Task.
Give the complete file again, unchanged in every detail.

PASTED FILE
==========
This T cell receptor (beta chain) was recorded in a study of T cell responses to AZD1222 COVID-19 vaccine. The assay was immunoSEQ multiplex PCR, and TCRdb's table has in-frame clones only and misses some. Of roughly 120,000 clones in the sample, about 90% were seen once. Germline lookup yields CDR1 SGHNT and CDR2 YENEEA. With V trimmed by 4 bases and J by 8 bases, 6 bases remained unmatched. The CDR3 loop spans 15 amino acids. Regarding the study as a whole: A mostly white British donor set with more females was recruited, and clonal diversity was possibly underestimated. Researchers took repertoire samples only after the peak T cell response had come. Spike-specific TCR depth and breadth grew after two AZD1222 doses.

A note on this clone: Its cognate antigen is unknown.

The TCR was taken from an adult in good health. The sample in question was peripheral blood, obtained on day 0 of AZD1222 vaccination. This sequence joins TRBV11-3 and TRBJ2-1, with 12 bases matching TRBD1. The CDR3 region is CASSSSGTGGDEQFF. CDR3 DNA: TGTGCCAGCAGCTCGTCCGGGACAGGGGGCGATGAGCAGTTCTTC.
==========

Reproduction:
This T cell receptor (beta chain) was recorded in a study of T cell responses to AZD1222 COVID-19 vaccine. The assay was immunoSEQ multiplex PCR, and TCRdb's table has in-frame clones only and misses some. Of roughly 120,000 clones in the sample, about 90% were seen once. Germline lookup yields CDR1 SGHNT and CDR2 YENEEA. With V trimmed by 4 bases and J by 8 bases, 6 bases remained unmatched. The CDR3 loop spans 15 amino acids. Regarding the study as a whole: A mostly white British donor set with more females was recruited, and clonal diversity was possibly underestimated. Researchers took repertoire samples only after the peak T cell response had come. Spike-specific TCR depth and breadth grew after two AZD1222 doses.

A note on this clone: Its cognate antigen is unknown.

The TCR was taken from an adult in good health. The sample in question was peripheral blood, obtained on day 0 of AZD1222 vaccination. This sequence joins TRBV11-3 and TRBJ2-1, with 12 bases matching TRBD1. The CDR3 region is CASSSSGTGGDEQFF. CDR3 DNA: TGTGCCAGCAGCTCGTCCGGGACAGGGGGCGATGAGCAGTTCTTC.